Warped Geographies of Development: The Internet and Theories of Economic Development
Geography Compass, Vol. 2, No. 3, pp. 771-789, 2008
19 Pages Posted: 19 Dec 2009
Date Written: October 8, 2008
The Internet is frequently touted as the engine of a new revolution that can eliminate poverty and bring prosperity to producers of crafts and commodities in economically impoverished areas of the world. ‘E-Commerce’, ‘Commodity chains’, the ‘digital divide’, and ‘disintermediation’ are all inherently geographical ideas, as well as being integral components to many theories of economic development. However, despite a movement by geographers to recognize the nuanced relationships between the Internet and geography, such ideas have remained largely absent from much development discourse. By reviewing writing on geographical concepts such as ‘commodity chains’, the ‘digital divide’, ‘disintermediation’, and ‘e-commerce’ within the contexts of contemporary debates about development, this paper highlights some of the geographic assumptions wrapped up in a range of theories of development and shows how these spatial assumptions matter. The paper concludes by reflecting on alternate geographic metaphors that could be employed within development discourse to better express the complicated and spatially contingent relationships between ICTs, geography, and economic development.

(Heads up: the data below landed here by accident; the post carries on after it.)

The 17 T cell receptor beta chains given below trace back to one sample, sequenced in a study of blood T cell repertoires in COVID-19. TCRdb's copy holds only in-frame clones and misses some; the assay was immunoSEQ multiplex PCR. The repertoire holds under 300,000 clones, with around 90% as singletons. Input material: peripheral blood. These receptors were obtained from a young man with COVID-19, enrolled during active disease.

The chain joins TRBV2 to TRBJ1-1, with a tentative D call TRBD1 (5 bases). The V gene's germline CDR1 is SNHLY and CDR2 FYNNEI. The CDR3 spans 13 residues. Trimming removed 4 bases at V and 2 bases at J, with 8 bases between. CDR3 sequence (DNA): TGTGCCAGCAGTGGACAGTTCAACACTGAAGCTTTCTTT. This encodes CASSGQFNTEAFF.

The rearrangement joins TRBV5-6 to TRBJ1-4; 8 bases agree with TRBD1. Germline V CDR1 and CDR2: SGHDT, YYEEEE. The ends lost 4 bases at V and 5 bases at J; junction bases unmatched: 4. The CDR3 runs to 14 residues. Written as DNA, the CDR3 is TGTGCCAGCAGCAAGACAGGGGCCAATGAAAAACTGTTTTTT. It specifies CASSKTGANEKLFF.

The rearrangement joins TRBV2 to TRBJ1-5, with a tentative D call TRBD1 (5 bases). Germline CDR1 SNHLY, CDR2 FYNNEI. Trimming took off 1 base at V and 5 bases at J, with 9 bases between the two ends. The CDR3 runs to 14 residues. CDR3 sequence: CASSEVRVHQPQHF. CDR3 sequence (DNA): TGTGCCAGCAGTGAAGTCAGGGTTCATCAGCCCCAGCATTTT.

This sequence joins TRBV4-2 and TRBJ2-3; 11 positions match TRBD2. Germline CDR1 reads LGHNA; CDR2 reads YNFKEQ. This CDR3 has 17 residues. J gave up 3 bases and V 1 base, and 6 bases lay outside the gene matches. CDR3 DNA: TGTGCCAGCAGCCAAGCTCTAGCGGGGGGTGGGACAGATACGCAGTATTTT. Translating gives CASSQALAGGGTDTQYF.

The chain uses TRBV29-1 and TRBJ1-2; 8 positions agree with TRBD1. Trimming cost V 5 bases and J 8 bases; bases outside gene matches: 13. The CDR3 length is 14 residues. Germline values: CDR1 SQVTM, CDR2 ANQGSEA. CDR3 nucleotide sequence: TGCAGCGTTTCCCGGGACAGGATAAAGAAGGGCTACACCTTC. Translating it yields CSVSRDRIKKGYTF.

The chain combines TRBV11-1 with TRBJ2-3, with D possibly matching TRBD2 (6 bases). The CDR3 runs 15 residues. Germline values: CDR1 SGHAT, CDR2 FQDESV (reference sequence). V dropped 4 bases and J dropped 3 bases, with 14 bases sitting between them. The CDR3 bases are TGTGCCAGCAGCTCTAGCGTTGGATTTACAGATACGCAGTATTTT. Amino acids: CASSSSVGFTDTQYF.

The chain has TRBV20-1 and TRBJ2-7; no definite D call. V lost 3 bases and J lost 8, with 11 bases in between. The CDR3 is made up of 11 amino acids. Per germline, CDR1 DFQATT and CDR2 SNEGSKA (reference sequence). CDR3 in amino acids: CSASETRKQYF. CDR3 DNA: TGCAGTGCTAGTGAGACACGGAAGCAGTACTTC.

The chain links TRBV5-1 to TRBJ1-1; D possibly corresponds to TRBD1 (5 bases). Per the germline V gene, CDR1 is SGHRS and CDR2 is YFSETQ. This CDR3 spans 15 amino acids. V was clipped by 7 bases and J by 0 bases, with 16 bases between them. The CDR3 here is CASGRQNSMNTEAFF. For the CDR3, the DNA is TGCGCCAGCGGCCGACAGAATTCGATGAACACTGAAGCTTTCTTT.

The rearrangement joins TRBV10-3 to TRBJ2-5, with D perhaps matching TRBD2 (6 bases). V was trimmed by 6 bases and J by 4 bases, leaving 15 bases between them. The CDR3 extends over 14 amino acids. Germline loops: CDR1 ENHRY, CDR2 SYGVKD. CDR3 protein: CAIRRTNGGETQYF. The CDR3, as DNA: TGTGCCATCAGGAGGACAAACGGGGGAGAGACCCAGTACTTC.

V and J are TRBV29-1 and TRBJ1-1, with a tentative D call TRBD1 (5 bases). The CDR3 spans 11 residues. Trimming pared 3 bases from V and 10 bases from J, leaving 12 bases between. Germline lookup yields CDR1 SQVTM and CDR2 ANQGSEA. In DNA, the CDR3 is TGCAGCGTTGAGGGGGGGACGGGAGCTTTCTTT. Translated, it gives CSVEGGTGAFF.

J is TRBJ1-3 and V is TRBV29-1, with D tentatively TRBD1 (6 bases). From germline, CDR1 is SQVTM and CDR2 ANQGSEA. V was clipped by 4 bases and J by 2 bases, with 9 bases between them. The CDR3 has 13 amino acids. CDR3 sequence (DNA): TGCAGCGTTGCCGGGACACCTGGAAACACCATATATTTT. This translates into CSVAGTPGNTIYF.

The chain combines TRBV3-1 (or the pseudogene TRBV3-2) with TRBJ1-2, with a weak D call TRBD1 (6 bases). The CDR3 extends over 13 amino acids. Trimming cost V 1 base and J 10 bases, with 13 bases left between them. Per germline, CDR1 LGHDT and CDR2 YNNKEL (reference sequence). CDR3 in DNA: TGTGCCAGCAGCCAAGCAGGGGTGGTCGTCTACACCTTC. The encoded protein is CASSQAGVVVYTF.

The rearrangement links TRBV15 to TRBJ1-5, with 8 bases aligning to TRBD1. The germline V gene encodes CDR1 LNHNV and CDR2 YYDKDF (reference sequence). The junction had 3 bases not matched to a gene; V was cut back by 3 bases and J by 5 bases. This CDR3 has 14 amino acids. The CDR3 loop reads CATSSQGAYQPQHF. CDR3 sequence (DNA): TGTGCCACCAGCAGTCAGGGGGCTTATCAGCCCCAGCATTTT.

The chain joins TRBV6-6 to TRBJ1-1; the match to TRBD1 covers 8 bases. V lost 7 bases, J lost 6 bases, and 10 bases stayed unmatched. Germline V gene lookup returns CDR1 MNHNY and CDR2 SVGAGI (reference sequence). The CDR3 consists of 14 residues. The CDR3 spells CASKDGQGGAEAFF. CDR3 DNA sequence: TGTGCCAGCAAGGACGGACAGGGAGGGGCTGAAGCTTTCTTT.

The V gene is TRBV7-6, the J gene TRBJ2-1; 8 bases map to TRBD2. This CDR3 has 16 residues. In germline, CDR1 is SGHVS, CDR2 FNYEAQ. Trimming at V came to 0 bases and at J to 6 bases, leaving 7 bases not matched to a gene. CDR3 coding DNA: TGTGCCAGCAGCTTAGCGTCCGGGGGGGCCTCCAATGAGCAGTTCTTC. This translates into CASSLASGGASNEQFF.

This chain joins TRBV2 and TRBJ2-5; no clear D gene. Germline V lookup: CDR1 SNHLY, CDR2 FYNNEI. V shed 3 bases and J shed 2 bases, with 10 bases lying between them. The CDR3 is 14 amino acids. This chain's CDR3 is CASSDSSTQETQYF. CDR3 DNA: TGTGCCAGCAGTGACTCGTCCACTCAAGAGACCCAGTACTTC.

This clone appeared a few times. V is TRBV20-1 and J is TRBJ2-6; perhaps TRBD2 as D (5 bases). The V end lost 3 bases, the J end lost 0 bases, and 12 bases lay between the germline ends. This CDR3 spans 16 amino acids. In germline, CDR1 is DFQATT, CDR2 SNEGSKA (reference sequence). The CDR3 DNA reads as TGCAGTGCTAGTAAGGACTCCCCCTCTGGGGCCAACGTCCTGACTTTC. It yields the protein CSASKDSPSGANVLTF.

Keywords: international trade, non-governmental organizations (NGOs), networks, globalization, poverty, technology, neoliberalism, internet, development, ICT, disintermediation
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